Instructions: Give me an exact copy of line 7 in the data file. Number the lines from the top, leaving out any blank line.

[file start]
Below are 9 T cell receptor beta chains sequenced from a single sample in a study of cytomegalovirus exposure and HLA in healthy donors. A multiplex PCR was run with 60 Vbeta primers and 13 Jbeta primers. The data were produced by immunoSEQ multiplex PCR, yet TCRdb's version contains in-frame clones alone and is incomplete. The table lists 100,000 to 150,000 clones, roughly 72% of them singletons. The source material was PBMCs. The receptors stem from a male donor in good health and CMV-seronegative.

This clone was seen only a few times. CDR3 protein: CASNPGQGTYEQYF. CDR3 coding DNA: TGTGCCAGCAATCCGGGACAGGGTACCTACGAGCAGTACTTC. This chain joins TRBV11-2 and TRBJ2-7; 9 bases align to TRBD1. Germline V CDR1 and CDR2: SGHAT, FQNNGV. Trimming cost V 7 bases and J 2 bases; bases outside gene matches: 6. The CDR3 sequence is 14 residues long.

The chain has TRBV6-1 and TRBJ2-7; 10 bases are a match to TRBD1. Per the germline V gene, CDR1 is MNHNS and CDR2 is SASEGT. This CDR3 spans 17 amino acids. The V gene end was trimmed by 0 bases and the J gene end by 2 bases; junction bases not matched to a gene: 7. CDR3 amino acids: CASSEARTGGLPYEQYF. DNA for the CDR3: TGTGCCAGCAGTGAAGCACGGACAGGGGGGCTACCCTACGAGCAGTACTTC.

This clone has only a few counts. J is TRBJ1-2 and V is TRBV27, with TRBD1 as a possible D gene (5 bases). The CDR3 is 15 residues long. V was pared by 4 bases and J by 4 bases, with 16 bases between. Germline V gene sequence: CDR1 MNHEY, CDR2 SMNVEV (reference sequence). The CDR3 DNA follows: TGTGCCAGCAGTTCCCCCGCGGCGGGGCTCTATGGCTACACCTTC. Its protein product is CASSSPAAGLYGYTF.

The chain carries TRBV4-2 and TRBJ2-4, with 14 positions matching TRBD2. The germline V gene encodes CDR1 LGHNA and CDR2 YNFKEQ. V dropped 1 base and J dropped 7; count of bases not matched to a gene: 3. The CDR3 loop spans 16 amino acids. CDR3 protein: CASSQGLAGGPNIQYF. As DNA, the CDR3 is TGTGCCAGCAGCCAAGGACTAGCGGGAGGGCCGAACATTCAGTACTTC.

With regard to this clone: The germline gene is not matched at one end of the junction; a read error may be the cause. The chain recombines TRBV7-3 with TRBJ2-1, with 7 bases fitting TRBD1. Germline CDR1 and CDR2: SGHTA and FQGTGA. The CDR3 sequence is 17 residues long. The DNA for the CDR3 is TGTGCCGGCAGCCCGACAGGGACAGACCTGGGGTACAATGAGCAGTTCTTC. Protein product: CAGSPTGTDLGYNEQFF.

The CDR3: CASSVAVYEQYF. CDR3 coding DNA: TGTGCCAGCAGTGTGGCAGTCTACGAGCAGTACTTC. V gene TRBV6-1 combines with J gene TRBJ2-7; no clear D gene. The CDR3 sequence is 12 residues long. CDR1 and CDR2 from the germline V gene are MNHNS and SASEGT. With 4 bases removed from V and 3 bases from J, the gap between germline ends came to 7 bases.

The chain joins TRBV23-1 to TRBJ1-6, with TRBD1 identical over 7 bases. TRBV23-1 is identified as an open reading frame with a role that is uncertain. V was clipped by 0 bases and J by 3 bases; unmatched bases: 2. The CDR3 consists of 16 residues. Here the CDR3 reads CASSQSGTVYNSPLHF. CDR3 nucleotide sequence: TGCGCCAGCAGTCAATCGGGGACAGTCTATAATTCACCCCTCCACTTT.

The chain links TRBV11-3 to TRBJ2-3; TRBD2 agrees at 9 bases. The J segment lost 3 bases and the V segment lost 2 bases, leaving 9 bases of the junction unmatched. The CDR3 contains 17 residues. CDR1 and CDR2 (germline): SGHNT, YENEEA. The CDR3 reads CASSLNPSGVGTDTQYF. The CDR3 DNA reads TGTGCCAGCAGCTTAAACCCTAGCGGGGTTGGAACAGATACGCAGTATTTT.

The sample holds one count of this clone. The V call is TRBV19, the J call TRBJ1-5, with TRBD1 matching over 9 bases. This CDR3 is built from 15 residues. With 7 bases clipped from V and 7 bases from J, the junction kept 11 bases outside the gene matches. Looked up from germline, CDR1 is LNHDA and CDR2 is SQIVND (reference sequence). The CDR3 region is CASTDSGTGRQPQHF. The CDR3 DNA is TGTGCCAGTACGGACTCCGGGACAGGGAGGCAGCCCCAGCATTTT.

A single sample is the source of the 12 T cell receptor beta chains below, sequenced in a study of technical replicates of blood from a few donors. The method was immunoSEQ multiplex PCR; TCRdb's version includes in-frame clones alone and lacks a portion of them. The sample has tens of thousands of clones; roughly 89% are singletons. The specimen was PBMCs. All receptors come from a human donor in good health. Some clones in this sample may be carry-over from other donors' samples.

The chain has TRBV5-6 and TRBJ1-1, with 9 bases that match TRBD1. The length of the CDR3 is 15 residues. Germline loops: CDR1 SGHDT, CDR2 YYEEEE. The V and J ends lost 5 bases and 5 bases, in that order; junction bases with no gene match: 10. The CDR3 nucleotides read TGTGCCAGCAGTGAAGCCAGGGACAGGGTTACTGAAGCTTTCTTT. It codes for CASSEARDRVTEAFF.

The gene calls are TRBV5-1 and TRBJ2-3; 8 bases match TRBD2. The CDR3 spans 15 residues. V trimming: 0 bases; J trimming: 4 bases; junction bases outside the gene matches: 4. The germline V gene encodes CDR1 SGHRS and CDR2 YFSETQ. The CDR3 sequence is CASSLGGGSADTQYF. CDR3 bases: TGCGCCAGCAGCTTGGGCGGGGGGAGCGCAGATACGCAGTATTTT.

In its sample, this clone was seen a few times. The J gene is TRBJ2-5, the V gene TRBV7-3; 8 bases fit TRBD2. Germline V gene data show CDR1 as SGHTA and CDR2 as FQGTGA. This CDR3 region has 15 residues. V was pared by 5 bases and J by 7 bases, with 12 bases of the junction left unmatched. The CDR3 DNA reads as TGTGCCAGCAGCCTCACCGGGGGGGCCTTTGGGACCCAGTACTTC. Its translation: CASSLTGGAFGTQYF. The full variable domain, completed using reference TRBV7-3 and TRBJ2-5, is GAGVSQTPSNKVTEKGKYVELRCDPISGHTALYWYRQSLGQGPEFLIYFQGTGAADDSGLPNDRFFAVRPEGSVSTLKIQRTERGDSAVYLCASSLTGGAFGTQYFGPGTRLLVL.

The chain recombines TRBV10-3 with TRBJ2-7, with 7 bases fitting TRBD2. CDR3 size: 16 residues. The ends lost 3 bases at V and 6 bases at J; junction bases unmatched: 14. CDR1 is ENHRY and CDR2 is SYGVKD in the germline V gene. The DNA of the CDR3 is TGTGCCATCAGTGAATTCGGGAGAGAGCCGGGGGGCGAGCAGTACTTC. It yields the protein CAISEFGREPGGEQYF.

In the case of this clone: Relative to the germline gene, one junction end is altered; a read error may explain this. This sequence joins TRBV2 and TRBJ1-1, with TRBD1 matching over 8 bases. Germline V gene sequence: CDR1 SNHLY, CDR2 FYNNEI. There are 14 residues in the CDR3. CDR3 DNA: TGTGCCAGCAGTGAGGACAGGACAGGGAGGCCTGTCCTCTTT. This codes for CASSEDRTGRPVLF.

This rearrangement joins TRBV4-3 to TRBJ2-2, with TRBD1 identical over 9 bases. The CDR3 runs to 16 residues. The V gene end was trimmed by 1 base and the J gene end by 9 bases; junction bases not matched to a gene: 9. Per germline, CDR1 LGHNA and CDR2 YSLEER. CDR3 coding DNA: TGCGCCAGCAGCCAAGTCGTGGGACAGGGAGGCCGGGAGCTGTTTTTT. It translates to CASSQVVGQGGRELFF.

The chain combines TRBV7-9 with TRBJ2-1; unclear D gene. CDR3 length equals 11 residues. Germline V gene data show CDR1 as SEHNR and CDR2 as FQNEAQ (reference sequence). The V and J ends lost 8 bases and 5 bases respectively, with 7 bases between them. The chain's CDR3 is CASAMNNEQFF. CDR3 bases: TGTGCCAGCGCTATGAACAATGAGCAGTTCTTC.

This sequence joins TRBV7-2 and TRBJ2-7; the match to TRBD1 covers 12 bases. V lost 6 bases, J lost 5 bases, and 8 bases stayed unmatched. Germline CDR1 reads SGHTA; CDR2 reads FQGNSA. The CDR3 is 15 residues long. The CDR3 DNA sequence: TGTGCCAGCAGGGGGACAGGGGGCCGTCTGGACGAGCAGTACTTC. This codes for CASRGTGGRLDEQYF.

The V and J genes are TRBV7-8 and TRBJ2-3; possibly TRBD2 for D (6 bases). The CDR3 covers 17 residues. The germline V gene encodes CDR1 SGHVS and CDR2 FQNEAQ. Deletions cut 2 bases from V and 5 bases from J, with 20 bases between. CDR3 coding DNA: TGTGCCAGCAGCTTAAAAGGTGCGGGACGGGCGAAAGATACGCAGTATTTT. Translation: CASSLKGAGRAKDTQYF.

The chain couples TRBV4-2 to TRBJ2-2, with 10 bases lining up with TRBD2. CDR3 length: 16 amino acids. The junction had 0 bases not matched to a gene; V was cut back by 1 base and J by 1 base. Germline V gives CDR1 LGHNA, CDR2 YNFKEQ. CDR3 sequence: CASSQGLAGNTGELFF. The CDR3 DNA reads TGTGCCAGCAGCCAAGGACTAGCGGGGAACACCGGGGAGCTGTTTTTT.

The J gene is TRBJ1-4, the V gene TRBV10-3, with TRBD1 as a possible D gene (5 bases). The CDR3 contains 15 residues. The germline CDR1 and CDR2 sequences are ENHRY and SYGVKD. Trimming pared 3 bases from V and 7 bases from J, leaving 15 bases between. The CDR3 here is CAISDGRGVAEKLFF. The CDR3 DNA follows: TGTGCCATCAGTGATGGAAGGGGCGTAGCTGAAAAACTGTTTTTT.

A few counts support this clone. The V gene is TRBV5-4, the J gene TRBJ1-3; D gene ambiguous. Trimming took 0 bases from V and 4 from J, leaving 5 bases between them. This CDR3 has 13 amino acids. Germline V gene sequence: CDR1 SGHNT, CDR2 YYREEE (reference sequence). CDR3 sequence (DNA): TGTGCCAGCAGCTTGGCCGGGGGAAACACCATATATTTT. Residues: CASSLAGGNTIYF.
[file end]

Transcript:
The CDR3: CASSVAVYEQYF. CDR3 coding DNA: TGTGCCAGCAGTGTGGCAGTCTACGAGCAGTACTTC. V gene TRBV6-1 combines with J gene TRBJ2-7; no clear D gene. The CDR3 sequence is 12 residues long. CDR1 and CDR2 from the germline V gene are MNHNS and SASEGT. With 4 bases removed from V and 3 bases from J, the gap between germline ends came to 7 bases.